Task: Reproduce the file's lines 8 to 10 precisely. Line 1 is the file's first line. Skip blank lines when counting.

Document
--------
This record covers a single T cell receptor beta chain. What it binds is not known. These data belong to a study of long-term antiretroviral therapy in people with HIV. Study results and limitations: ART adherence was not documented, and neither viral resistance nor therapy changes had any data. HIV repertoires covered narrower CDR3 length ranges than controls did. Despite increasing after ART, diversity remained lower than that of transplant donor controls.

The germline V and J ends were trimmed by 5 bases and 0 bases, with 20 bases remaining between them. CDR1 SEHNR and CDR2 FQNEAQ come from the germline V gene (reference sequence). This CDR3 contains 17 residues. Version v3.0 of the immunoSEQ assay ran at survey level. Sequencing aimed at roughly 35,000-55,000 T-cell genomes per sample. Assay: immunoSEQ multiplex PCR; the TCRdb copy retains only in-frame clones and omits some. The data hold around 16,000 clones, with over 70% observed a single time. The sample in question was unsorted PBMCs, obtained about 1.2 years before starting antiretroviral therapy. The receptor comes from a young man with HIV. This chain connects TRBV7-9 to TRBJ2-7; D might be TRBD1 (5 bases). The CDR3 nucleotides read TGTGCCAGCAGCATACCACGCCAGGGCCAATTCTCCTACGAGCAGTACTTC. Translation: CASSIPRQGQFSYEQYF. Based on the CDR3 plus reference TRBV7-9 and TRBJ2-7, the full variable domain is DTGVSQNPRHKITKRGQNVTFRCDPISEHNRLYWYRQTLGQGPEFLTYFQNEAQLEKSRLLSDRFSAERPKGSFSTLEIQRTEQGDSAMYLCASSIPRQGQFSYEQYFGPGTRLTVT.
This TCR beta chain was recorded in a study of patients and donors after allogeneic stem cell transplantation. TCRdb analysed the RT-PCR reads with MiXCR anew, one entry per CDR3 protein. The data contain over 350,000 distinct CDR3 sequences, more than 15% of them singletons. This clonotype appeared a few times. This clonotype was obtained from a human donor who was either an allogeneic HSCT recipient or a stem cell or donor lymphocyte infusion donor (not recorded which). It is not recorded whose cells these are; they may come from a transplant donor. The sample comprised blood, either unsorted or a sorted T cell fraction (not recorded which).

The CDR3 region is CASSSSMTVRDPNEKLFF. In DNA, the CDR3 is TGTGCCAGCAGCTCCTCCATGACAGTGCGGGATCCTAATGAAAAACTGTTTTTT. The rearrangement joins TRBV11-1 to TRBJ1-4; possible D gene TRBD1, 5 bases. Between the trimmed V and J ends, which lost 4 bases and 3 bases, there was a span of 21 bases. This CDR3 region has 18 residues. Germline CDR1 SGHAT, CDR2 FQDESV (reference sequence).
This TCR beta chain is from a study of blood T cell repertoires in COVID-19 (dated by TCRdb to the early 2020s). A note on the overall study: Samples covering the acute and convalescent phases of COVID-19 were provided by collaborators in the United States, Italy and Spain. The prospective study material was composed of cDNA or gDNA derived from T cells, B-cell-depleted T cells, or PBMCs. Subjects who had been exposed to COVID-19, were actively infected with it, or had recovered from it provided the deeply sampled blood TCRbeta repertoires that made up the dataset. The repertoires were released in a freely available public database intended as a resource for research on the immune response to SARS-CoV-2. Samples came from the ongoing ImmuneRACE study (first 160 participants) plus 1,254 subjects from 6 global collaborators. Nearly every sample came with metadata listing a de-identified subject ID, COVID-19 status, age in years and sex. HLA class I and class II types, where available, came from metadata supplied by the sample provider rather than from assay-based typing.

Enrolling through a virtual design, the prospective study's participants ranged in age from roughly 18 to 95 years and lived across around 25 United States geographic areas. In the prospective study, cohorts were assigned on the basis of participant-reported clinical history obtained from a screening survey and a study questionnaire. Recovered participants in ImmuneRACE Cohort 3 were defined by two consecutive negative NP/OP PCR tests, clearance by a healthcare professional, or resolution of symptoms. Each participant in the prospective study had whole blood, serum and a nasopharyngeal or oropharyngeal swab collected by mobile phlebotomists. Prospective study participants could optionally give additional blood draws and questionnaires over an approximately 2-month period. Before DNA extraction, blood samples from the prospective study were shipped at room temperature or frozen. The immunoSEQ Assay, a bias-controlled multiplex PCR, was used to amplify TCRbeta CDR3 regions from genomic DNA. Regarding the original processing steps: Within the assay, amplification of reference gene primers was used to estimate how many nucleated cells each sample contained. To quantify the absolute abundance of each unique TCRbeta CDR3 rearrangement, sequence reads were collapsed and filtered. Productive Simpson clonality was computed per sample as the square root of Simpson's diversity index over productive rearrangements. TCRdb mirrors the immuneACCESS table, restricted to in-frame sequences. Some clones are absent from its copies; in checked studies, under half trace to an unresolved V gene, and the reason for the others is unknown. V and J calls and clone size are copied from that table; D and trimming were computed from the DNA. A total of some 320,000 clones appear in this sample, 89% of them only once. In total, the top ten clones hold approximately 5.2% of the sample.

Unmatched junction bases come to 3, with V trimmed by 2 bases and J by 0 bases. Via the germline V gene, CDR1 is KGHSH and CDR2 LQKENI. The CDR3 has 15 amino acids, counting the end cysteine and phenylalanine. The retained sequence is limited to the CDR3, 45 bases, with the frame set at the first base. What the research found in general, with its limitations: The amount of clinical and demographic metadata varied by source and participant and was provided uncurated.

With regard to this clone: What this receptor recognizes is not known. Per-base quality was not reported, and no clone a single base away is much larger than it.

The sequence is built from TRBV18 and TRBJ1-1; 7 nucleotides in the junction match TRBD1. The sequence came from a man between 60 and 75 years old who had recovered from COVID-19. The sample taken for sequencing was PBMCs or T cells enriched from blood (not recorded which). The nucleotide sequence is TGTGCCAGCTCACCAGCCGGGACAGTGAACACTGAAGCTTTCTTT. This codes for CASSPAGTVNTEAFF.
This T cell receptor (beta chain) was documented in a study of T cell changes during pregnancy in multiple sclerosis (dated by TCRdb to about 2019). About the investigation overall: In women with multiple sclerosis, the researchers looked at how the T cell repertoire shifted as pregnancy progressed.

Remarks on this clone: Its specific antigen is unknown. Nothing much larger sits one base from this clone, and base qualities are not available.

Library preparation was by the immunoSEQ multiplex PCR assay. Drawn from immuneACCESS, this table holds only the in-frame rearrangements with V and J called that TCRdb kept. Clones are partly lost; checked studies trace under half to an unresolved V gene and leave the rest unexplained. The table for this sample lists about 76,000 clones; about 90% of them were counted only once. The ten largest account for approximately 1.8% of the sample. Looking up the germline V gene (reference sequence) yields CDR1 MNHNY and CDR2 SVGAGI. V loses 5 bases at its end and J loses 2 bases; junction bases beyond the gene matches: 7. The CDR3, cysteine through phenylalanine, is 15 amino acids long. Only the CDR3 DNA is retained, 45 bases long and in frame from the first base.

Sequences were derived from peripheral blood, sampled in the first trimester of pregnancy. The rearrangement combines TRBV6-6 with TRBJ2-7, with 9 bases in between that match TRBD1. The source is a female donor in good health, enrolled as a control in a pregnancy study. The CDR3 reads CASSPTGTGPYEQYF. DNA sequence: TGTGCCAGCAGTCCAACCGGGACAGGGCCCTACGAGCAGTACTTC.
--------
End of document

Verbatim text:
With regard to this clone: What this receptor recognizes is not known. Per-base quality was not reported, and no clone a single base away is much larger than it.

The sequence is built from TRBV18 and TRBJ1-1; 7 nucleotides in the junction match TRBD1. The sequence came from a man between 60 and 75 years old who had recovered from COVID-19. The sample taken for sequencing was PBMCs or T cells enriched from blood (not recorded which). The nucleotide sequence is TGTGCCAGCTCACCAGCCGGGACAGTGAACACTGAAGCTTTCTTT. This codes for CASSPAGTVNTEAFF.
This T cell receptor (beta chain) was documented in a study of T cell changes during pregnancy in multiple sclerosis (dated by TCRdb to about 2019). About the investigation overall: In women with multiple sclerosis, the researchers looked at how the T cell repertoire shifted as pregnancy progressed.